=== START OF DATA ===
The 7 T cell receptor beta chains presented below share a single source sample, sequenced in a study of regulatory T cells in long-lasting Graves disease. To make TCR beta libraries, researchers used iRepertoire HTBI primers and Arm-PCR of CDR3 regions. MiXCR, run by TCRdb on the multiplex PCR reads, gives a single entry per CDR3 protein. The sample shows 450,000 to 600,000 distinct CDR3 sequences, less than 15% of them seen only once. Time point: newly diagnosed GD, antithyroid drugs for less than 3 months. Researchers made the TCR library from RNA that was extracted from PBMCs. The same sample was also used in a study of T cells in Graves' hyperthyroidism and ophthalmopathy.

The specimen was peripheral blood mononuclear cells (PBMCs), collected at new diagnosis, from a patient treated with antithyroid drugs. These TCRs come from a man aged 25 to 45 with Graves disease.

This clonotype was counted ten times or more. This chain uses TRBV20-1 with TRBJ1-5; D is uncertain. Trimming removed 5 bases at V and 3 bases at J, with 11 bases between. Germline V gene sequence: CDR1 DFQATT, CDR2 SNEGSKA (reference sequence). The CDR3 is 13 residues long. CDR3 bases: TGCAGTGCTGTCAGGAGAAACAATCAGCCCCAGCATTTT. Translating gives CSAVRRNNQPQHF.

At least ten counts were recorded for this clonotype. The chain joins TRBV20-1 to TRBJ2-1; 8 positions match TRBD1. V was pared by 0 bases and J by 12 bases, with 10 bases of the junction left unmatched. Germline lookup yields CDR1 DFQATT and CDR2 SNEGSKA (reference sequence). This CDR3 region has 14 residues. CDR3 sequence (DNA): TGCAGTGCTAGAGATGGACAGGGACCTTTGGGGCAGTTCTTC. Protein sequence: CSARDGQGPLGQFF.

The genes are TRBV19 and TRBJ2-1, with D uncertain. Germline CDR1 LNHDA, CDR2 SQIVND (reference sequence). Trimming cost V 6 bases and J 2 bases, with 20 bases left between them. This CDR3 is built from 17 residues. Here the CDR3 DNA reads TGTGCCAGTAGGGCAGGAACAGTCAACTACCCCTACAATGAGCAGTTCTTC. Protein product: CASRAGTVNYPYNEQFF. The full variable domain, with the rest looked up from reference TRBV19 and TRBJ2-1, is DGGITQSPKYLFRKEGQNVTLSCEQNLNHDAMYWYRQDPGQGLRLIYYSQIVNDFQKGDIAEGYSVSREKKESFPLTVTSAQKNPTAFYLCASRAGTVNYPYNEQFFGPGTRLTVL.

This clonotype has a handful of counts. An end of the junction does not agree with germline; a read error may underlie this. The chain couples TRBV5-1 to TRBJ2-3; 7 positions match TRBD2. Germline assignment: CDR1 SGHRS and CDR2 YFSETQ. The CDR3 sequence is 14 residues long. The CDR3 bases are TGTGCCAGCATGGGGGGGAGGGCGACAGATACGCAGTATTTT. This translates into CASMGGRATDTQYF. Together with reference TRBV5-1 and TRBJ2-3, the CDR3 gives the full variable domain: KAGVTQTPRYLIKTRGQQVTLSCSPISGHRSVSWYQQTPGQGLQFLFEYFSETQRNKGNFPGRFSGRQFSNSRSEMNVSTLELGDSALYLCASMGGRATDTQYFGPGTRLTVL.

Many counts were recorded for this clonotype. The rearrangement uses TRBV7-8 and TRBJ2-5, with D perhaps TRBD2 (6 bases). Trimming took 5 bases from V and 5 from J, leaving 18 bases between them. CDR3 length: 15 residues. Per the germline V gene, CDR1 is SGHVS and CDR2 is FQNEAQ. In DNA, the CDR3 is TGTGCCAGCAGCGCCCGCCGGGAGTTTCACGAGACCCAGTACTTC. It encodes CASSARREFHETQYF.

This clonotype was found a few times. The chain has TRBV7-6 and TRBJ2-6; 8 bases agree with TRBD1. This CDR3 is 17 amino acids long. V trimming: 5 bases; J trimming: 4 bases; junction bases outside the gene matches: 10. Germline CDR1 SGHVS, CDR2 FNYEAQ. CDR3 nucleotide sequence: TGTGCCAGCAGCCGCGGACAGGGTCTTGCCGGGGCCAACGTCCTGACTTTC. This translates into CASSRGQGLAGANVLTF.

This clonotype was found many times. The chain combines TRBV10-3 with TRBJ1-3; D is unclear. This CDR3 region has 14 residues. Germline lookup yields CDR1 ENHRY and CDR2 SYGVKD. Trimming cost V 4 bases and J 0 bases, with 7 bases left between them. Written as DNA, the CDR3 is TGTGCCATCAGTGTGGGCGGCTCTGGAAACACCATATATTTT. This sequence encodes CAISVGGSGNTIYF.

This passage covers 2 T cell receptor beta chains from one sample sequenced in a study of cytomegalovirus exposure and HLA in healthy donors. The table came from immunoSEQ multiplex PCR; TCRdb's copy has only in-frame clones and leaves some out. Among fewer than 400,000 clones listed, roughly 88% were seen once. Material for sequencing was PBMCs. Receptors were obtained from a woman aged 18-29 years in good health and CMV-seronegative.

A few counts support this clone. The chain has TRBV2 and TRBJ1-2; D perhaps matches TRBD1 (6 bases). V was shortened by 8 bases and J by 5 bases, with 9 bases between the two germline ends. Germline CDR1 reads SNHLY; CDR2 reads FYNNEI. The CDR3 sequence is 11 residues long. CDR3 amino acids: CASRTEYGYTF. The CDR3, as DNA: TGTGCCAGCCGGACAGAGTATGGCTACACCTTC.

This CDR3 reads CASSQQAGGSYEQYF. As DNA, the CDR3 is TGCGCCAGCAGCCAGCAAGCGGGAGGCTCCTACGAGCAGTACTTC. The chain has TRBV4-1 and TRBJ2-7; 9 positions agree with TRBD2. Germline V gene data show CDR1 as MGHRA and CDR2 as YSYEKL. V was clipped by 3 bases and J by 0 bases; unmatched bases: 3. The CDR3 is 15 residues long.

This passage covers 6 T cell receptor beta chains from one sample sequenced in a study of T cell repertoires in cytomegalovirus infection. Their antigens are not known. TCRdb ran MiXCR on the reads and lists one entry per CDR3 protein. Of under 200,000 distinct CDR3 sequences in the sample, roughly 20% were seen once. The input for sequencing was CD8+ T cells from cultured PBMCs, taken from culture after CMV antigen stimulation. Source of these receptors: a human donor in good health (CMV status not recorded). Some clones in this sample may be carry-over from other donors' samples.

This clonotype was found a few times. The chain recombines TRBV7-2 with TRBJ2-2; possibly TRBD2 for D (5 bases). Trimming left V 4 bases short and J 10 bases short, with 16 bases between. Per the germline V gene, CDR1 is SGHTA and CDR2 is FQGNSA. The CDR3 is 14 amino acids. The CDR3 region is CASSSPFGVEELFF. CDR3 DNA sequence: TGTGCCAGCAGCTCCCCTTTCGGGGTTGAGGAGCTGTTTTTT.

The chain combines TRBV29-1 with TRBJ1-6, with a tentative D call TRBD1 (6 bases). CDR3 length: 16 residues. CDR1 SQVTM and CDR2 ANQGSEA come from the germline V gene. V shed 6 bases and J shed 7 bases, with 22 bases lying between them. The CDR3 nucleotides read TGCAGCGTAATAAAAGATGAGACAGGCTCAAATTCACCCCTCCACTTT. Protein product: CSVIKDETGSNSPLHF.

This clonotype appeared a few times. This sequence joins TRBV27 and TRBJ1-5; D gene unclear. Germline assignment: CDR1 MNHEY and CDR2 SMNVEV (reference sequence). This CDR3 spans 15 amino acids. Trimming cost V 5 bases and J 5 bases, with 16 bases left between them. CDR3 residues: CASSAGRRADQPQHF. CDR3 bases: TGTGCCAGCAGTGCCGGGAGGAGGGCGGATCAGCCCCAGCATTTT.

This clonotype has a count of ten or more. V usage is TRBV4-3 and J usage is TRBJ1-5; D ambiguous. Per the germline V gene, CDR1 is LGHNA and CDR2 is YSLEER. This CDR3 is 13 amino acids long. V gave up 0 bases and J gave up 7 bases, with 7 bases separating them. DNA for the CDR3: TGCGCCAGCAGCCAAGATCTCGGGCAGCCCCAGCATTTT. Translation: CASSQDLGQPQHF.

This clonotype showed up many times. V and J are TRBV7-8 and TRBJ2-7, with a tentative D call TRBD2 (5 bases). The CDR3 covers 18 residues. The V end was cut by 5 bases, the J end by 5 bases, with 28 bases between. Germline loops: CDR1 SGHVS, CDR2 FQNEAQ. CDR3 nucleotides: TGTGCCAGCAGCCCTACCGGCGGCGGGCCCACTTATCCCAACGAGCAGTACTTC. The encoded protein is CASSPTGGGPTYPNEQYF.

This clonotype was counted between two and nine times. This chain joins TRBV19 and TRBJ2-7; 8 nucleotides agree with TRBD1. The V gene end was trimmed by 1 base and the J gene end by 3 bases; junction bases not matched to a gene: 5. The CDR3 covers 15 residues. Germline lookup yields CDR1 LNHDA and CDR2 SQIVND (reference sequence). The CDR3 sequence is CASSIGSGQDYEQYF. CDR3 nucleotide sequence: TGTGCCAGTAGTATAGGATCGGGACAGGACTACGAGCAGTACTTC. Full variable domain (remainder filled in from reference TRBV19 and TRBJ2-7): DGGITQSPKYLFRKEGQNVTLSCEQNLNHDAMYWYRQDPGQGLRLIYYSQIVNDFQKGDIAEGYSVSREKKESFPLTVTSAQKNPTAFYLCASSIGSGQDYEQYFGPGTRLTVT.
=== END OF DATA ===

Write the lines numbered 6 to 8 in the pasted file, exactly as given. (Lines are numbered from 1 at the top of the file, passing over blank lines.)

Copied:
This clonotype has a handful of counts. An end of the junction does not agree with germline; a read error may underlie this. The chain couples TRBV5-1 to TRBJ2-3; 7 positions match TRBD2. Germline assignment: CDR1 SGHRS and CDR2 YFSETQ. The CDR3 sequence is 14 residues long. The CDR3 bases are TGTGCCAGCATGGGGGGGAGGGCGACAGATACGCAGTATTTT. This translates into CASMGGRATDTQYF. Together with reference TRBV5-1 and TRBJ2-3, the CDR3 gives the full variable domain: KAGVTQTPRYLIKTRGQQVTLSCSPISGHRSVSWYQQTPGQGLQFLFEYFSETQRNKGNFPGRFSGRQFSNSRSEMNVSTLELGDSALYLCASMGGRATDTQYFGPGTRLTVL.

Many counts were recorded for this clonotype. The rearrangement uses TRBV7-8 and TRBJ2-5, with D perhaps TRBD2 (6 bases). Trimming took 5 bases from V and 5 from J, leaving 18 bases between them. CDR3 length: 15 residues. Per the germline V gene, CDR1 is SGHVS and CDR2 is FQNEAQ. In DNA, the CDR3 is TGTGCCAGCAGCGCCCGCCGGGAGTTTCACGAGACCCAGTACTTC. It encodes CASSARREFHETQYF.

This clonotype was found a few times. The chain has TRBV7-6 and TRBJ2-6; 8 bases agree with TRBD1. This CDR3 is 17 amino acids long. V trimming: 5 bases; J trimming: 4 bases; junction bases outside the gene matches: 10. Germline CDR1 SGHVS, CDR2 FNYEAQ. CDR3 nucleotide sequence: TGTGCCAGCAGCCGCGGACAGGGTCTTGCCGGGGCCAACGTCCTGACTTTC. This translates into CASSRGQGLAGANVLTF.